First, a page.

3.    From Germany’s perspective the consultations confirmed the crisis of the German-Russian “partnership for modernisation”. The partnership has not led to the realisation of German expectations for reforms facilitating the functioning of small and medium-sized entities on the Russian market to be introduced. However, German business is starting the promotion of the subject of a German-Russian “partnership for resources” which would extend to both energy resources and rare earth elements.

Justyna Gotkowska, co-operation: Russian team

Appendix 1

The German-Russian talks about strengthening co-operation in the energy sector

RWE. Before the consultations it was announced that a memorandum of strategic partnership between RWE and Gazprom had been signed (14 July). It may result in the establishment of a joint venture which would deal with the exploitation of the existing gas and coal-fuelled power plants and the construction of new ones in Germany, the UK and the Benelux countries. It does not rules out that Gazprom will take over shares in RWE.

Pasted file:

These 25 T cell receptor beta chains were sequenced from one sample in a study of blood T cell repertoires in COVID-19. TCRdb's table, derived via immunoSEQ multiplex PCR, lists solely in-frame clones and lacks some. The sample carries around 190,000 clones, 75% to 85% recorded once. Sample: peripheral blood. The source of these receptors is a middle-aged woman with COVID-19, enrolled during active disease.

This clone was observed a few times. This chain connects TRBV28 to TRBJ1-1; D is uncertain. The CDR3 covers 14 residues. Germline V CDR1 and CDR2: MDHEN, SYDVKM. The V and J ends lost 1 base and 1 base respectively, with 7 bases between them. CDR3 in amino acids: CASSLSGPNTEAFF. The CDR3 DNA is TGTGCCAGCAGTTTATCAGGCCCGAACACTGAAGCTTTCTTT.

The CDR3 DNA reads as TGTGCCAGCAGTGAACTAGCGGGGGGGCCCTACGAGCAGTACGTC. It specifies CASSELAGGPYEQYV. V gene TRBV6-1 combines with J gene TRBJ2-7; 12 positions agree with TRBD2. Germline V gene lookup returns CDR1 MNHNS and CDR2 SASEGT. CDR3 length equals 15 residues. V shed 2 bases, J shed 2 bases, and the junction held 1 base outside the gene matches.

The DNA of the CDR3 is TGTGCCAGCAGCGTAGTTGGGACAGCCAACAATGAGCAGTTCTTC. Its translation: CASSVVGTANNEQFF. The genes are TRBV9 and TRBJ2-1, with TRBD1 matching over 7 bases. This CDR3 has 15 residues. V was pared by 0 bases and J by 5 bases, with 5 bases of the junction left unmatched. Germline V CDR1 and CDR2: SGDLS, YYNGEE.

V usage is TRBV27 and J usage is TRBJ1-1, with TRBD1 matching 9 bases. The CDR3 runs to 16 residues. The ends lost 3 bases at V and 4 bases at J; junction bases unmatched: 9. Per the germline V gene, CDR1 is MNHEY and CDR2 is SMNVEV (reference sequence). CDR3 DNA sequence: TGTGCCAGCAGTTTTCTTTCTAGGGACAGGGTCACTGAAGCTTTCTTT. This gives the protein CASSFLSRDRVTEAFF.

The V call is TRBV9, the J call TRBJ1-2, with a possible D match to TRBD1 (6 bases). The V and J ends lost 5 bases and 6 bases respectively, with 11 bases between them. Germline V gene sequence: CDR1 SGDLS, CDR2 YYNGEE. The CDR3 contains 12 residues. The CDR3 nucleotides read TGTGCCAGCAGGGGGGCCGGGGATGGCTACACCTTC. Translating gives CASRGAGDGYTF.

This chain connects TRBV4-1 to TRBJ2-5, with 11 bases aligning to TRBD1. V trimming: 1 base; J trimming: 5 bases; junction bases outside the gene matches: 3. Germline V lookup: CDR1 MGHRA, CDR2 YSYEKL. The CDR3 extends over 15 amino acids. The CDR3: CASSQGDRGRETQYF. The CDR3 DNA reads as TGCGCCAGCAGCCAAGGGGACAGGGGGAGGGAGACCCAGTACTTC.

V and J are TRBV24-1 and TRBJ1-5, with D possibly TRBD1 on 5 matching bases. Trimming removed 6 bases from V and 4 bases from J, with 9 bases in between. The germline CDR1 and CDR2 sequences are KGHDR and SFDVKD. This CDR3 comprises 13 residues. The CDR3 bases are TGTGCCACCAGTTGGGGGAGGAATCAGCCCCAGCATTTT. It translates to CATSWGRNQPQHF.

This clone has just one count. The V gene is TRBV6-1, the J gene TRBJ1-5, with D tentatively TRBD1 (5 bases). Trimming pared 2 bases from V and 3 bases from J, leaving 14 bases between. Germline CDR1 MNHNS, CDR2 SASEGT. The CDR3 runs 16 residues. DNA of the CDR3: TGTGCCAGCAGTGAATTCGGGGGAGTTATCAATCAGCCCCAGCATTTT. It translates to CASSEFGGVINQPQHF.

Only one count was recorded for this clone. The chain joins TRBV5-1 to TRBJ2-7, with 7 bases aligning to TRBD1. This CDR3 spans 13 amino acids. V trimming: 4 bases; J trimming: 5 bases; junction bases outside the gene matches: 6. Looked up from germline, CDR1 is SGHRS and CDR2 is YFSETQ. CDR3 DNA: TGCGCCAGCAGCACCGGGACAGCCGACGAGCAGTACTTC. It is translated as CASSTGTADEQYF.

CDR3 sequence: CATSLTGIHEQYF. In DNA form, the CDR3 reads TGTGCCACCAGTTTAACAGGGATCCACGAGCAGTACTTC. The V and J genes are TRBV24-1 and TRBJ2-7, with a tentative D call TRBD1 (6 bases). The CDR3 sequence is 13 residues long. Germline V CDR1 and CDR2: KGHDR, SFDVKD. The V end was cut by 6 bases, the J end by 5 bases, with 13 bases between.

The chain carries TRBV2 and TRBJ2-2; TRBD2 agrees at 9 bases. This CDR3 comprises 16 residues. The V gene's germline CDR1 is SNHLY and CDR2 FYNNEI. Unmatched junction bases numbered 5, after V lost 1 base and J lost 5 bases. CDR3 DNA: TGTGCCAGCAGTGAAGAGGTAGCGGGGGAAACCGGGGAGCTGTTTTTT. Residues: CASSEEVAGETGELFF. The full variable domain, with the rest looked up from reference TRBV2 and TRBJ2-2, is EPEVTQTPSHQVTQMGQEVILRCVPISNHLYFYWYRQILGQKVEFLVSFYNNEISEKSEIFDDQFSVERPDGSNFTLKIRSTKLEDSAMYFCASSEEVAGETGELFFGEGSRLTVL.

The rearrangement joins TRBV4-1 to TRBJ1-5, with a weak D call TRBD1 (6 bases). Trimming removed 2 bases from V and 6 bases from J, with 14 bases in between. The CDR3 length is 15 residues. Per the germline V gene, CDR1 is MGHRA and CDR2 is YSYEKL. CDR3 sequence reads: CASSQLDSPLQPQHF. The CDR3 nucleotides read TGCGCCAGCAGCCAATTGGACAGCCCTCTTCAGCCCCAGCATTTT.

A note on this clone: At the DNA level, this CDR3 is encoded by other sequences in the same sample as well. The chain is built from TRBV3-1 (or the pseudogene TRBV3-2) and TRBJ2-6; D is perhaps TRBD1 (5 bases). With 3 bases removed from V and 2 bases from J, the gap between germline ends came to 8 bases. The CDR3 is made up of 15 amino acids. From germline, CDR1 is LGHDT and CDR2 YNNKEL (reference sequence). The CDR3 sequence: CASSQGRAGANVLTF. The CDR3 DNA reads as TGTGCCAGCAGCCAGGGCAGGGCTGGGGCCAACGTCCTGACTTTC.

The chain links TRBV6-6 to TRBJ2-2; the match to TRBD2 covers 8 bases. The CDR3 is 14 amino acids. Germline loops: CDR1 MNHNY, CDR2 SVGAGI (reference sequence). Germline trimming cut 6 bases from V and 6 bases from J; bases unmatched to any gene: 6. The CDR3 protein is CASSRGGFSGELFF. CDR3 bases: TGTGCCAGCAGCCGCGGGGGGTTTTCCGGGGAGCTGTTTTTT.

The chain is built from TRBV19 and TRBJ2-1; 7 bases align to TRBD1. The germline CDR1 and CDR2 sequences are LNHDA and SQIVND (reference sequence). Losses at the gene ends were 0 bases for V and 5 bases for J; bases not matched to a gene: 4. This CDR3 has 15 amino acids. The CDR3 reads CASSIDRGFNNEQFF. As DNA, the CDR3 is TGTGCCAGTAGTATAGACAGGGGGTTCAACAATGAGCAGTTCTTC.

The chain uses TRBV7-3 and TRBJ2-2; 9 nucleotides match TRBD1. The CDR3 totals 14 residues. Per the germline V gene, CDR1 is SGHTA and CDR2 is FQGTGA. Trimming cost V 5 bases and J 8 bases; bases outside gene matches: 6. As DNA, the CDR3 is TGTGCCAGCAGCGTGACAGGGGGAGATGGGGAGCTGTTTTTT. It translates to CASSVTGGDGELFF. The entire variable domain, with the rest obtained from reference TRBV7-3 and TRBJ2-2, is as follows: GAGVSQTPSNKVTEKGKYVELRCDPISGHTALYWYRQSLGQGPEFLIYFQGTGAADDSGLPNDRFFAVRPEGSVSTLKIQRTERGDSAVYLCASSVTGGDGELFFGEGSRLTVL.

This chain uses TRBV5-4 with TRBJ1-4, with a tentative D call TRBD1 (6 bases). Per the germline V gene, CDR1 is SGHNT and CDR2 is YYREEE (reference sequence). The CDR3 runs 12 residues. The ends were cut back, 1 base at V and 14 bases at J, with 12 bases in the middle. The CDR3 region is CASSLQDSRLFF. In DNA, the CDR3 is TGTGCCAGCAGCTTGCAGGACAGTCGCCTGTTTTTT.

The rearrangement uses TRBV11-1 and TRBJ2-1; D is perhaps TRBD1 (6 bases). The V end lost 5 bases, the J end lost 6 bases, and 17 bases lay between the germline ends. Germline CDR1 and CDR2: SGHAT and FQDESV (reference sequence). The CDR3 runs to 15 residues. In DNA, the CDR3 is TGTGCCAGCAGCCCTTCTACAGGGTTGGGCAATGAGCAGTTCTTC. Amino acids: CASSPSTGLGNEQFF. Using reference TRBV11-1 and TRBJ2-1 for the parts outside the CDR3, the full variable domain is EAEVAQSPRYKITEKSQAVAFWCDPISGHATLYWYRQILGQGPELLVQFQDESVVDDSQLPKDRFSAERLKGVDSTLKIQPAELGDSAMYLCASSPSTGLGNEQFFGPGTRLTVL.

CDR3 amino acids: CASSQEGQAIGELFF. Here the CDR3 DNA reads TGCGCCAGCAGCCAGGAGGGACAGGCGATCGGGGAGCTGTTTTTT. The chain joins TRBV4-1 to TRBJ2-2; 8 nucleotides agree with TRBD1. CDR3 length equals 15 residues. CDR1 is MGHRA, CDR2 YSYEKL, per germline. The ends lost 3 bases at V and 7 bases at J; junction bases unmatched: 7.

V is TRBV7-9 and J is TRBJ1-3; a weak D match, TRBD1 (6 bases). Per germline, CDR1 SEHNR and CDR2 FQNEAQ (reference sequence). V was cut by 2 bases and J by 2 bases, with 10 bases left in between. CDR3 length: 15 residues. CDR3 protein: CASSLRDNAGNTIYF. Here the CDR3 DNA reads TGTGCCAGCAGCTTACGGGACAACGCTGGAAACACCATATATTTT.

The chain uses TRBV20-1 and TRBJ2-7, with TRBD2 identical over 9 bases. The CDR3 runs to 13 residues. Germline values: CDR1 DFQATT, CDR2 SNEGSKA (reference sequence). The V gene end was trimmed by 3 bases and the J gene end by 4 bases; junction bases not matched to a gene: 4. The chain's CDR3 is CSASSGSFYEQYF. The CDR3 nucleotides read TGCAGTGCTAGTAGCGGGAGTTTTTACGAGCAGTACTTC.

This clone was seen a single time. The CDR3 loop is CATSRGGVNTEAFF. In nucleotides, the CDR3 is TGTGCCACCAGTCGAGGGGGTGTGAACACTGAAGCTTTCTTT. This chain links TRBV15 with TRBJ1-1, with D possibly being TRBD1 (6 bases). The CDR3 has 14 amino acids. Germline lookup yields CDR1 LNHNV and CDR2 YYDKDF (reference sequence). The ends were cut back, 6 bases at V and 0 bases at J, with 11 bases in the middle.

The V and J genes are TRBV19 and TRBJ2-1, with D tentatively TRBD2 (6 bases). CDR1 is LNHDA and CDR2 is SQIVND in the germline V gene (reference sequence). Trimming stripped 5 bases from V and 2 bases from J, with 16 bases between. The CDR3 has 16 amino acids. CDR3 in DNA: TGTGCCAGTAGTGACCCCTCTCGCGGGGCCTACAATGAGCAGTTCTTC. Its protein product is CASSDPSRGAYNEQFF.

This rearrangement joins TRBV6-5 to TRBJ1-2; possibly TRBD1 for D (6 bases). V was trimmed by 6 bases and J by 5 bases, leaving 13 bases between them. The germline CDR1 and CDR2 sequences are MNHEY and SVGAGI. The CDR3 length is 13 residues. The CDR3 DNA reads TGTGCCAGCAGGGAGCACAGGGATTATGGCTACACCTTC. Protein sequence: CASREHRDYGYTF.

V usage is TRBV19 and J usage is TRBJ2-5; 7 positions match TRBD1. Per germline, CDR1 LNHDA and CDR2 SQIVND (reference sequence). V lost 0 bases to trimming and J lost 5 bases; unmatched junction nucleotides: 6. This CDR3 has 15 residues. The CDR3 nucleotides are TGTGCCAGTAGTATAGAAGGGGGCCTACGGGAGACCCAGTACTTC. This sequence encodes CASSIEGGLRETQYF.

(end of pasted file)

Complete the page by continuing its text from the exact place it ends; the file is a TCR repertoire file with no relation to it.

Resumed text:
EnBW. A week before the intergovernmental consultations, speculations appeared in the German press about co-operation between the third largest (after E.ON and RWE) German energy company – EnBW with Novatek – the second (after Gazprom) largest gas producer in Russia. EnBW would sell off up to 25% of its shares in the German company VNG to Novatek. EnBW would place the remaining of 48% of its shares in VNG in a joint venture with Novatek. In exchange for this, EnBW is counting on lower and competitive prices of Russian gas. VNG (in which also Gazprom holds 10.5% of shares) is the largest gas importer in Germany, after E.ON Ruhrgas, RWE Energy and Wingas (50% BASF, 50% Gazprom), with a dominant position in states of eastern Germany. It also deals with the trade, transport and storage of gas in Germany and other countries, including Poland, the Czech Republic and Slovakia.